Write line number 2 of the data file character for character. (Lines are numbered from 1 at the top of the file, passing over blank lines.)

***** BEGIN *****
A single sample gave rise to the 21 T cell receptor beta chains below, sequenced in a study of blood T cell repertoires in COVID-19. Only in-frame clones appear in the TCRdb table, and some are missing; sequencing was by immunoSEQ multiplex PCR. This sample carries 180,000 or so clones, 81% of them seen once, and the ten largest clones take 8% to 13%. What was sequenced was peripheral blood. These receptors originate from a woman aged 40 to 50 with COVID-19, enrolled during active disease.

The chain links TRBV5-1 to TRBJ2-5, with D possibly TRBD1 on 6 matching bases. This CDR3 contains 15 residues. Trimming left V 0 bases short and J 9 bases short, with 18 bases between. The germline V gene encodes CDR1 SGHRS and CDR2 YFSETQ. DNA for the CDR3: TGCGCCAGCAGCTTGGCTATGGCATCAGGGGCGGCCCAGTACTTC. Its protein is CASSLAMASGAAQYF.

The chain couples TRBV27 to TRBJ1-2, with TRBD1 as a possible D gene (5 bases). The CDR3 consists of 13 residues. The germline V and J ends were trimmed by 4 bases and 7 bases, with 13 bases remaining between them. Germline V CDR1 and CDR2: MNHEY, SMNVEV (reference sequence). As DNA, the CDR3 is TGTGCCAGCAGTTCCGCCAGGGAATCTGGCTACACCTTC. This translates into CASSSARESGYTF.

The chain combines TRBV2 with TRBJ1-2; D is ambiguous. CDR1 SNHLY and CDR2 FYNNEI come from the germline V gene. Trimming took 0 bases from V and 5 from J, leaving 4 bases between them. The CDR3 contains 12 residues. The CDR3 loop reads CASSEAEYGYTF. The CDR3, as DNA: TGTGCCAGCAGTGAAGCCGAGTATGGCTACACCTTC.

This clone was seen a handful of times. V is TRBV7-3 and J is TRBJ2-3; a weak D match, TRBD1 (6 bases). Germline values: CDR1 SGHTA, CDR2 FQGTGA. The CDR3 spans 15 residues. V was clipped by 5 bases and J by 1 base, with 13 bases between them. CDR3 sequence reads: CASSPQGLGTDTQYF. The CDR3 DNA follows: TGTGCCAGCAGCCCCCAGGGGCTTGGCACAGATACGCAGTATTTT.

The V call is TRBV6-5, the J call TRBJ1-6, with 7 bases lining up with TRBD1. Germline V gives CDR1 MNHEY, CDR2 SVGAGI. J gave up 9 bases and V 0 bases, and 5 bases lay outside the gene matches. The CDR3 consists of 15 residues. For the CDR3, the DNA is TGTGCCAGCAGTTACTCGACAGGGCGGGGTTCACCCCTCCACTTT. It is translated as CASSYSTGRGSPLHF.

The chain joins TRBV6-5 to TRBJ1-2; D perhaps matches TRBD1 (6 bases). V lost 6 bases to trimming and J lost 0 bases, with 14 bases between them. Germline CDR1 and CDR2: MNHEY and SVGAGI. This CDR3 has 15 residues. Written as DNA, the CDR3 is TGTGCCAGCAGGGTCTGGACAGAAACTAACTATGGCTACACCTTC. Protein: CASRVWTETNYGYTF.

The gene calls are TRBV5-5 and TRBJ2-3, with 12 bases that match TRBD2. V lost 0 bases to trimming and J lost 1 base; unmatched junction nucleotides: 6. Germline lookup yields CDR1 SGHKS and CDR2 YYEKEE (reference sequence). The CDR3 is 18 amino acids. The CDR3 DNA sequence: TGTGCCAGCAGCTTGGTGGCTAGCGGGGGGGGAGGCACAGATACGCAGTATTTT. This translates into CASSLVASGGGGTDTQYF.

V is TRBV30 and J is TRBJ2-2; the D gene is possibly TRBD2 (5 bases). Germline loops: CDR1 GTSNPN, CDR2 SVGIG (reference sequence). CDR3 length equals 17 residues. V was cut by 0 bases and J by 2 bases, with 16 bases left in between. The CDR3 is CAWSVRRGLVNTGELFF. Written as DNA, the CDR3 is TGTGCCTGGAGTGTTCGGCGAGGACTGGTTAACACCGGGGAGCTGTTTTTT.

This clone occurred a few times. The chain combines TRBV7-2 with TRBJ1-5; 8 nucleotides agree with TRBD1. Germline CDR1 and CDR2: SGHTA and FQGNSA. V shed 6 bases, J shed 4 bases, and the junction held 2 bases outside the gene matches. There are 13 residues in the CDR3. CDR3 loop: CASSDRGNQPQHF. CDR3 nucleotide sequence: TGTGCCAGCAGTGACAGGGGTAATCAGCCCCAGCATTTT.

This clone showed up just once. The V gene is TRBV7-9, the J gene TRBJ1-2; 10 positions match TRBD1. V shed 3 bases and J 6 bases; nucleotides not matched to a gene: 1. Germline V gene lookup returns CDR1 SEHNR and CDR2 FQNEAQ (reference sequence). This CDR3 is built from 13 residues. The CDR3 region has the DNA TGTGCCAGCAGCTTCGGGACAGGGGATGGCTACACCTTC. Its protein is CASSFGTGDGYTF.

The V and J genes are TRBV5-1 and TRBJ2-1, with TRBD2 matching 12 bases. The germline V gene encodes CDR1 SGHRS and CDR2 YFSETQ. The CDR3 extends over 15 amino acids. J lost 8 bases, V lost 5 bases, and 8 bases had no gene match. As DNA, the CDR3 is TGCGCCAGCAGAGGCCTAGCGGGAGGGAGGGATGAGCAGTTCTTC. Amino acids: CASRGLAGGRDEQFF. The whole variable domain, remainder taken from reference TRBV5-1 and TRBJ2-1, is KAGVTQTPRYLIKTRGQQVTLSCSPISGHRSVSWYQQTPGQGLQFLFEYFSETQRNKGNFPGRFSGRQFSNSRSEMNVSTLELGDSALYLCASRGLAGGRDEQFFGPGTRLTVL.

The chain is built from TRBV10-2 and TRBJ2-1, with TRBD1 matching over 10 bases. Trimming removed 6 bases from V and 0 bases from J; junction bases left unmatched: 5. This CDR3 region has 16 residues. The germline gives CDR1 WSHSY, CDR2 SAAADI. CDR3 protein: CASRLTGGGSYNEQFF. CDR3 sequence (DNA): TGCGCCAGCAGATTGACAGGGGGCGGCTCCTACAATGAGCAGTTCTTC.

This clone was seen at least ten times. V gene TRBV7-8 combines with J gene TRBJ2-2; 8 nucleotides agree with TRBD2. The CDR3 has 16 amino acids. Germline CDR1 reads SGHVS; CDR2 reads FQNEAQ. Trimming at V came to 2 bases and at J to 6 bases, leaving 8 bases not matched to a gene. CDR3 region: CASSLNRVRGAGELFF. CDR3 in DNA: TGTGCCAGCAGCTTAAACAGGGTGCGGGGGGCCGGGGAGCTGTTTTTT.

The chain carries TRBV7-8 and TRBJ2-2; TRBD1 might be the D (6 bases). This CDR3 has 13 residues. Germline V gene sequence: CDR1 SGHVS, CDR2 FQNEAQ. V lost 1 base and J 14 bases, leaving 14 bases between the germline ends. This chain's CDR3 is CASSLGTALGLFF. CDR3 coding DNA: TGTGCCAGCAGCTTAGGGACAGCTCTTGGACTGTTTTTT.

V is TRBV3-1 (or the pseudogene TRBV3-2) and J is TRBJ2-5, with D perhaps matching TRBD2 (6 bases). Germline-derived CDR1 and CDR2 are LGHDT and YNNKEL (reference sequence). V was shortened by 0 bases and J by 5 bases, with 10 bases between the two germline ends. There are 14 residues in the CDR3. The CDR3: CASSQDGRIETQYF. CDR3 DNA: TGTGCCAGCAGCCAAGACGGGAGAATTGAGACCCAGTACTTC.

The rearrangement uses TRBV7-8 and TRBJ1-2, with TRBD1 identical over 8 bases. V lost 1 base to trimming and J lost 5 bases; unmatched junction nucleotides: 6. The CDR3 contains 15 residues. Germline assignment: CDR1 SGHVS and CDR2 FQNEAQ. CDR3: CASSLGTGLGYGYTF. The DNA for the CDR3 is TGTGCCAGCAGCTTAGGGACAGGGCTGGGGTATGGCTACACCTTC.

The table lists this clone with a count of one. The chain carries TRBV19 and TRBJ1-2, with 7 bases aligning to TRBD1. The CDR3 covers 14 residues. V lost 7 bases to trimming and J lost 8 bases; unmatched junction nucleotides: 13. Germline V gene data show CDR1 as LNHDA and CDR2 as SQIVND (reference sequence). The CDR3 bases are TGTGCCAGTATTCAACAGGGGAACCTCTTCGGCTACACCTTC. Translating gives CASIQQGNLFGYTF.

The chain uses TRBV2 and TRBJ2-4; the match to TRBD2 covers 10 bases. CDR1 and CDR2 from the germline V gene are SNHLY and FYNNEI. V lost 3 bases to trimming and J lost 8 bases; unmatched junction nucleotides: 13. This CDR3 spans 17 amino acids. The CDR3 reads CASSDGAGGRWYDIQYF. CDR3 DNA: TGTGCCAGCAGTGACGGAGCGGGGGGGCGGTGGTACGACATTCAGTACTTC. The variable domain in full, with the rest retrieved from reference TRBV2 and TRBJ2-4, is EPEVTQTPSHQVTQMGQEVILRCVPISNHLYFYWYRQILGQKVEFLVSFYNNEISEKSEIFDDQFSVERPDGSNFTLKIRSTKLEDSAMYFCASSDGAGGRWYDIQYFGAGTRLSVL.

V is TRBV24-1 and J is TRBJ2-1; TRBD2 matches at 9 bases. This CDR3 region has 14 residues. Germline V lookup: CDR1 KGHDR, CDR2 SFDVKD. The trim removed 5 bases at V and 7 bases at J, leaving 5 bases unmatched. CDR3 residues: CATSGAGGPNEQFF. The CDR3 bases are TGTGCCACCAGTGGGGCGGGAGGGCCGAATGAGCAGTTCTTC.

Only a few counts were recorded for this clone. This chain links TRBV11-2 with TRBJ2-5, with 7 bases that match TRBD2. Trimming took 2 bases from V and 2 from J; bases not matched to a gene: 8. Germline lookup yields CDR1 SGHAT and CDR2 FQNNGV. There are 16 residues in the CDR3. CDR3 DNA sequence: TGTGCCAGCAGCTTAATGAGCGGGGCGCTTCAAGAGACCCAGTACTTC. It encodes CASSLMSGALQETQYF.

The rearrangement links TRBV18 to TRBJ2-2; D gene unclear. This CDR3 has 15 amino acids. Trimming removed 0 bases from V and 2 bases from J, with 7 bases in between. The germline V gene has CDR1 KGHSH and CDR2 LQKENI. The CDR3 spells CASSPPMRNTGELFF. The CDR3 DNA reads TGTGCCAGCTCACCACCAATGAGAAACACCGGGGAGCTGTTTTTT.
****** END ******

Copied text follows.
The chain links TRBV5-1 to TRBJ2-5, with D possibly TRBD1 on 6 matching bases. This CDR3 contains 15 residues. Trimming left V 0 bases short and J 9 bases short, with 18 bases between. The germline V gene encodes CDR1 SGHRS and CDR2 YFSETQ. DNA for the CDR3: TGCGCCAGCAGCTTGGCTATGGCATCAGGGGCGGCCCAGTACTTC. Its protein is CASSLAMASGAAQYF.